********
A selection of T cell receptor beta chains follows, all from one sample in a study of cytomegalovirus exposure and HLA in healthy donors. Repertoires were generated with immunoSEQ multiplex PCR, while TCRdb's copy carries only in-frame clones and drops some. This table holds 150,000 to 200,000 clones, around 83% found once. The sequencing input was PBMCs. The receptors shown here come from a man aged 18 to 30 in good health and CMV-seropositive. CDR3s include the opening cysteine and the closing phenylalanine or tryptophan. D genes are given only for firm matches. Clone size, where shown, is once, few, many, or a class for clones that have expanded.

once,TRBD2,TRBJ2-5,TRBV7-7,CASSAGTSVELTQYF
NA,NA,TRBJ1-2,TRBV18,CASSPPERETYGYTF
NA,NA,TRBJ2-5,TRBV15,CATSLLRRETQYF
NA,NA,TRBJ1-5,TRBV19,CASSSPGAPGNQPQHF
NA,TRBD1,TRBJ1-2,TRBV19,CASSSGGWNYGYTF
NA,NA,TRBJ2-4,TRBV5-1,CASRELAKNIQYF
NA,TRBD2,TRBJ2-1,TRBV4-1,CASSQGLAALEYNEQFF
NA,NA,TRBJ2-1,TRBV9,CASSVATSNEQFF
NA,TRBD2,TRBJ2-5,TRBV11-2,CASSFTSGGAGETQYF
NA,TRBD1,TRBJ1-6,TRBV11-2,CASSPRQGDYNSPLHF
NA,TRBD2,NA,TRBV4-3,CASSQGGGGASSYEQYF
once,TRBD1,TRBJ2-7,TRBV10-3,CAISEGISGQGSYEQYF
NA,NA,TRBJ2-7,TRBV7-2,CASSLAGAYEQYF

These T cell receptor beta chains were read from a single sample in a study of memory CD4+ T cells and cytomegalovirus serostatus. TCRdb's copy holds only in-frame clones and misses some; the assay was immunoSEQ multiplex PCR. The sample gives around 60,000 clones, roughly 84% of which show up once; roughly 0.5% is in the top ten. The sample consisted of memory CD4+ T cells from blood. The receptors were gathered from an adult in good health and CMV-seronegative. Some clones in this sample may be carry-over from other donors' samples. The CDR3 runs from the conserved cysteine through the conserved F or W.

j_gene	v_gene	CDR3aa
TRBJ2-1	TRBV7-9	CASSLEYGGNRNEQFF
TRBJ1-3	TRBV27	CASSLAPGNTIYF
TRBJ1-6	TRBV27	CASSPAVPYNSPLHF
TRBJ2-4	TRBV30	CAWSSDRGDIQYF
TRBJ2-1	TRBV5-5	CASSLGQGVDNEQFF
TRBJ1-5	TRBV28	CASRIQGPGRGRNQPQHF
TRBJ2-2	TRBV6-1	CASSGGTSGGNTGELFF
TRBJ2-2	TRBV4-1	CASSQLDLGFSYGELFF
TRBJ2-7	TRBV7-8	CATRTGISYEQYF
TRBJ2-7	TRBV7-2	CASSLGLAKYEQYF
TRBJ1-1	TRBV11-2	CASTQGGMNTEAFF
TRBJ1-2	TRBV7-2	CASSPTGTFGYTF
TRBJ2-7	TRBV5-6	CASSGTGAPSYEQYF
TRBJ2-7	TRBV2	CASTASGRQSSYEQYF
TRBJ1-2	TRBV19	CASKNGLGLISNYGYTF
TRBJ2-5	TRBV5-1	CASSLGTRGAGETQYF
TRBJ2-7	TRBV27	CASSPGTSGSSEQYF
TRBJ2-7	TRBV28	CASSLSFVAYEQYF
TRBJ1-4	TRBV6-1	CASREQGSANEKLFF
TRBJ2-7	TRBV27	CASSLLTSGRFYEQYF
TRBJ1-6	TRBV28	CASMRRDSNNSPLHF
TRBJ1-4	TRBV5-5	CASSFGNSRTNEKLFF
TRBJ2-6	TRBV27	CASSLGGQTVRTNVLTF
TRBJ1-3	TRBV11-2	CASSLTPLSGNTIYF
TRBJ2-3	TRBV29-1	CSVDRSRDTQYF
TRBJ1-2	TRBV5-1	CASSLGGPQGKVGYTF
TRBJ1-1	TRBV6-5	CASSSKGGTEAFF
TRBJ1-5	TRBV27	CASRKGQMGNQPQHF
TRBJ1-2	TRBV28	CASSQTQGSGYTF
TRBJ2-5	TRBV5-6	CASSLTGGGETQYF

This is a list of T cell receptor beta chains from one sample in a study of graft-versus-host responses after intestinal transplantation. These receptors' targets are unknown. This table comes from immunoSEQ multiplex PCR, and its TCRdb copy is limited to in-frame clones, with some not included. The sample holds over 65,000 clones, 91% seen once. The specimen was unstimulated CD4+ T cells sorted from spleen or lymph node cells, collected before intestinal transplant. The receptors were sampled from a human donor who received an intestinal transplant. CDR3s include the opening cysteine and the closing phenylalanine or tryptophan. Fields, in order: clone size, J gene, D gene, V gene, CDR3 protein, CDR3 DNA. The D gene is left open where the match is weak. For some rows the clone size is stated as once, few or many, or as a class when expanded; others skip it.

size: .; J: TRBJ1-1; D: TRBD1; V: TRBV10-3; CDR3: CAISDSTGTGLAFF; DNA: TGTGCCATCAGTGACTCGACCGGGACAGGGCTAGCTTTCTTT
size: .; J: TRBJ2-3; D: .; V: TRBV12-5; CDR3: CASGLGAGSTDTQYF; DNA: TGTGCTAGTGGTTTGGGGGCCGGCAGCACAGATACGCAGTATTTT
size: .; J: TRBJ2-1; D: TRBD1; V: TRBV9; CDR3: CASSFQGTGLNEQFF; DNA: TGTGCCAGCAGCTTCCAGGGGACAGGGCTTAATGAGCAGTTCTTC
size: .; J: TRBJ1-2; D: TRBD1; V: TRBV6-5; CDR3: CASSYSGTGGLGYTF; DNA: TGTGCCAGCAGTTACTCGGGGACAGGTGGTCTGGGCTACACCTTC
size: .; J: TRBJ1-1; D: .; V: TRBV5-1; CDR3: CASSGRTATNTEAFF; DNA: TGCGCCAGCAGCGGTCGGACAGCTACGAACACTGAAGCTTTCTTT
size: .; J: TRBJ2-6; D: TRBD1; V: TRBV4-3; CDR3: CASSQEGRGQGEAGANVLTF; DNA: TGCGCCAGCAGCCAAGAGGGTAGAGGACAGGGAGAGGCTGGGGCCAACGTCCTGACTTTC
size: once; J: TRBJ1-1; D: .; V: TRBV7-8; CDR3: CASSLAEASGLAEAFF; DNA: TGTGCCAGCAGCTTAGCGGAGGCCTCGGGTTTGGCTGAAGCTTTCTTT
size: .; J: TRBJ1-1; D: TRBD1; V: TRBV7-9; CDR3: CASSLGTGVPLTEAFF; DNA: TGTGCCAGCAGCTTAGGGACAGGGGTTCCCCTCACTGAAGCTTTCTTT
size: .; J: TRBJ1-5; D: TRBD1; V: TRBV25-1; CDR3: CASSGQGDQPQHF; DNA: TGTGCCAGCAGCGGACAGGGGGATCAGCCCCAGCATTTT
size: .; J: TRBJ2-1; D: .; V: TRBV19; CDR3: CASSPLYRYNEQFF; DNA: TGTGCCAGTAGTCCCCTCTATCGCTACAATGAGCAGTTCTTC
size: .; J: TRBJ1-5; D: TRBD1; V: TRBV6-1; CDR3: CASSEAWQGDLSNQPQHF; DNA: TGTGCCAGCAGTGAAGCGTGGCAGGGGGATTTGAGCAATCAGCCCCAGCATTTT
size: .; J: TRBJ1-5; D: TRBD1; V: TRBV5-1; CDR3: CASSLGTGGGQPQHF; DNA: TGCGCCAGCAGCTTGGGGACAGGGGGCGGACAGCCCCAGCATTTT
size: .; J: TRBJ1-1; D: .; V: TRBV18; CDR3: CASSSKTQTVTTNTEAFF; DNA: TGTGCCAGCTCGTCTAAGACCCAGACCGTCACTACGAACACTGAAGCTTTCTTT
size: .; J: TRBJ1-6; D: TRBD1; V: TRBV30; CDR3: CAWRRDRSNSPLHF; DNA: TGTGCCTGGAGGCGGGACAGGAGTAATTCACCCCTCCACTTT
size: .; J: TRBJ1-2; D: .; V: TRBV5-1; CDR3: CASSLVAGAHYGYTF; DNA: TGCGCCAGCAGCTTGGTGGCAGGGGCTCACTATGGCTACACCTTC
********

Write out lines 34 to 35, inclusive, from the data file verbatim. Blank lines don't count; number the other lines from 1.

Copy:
TRBJ2-7	TRBV28	CASSLSFVAYEQYF
TRBJ1-4	TRBV6-1	CASREQGSANEKLFF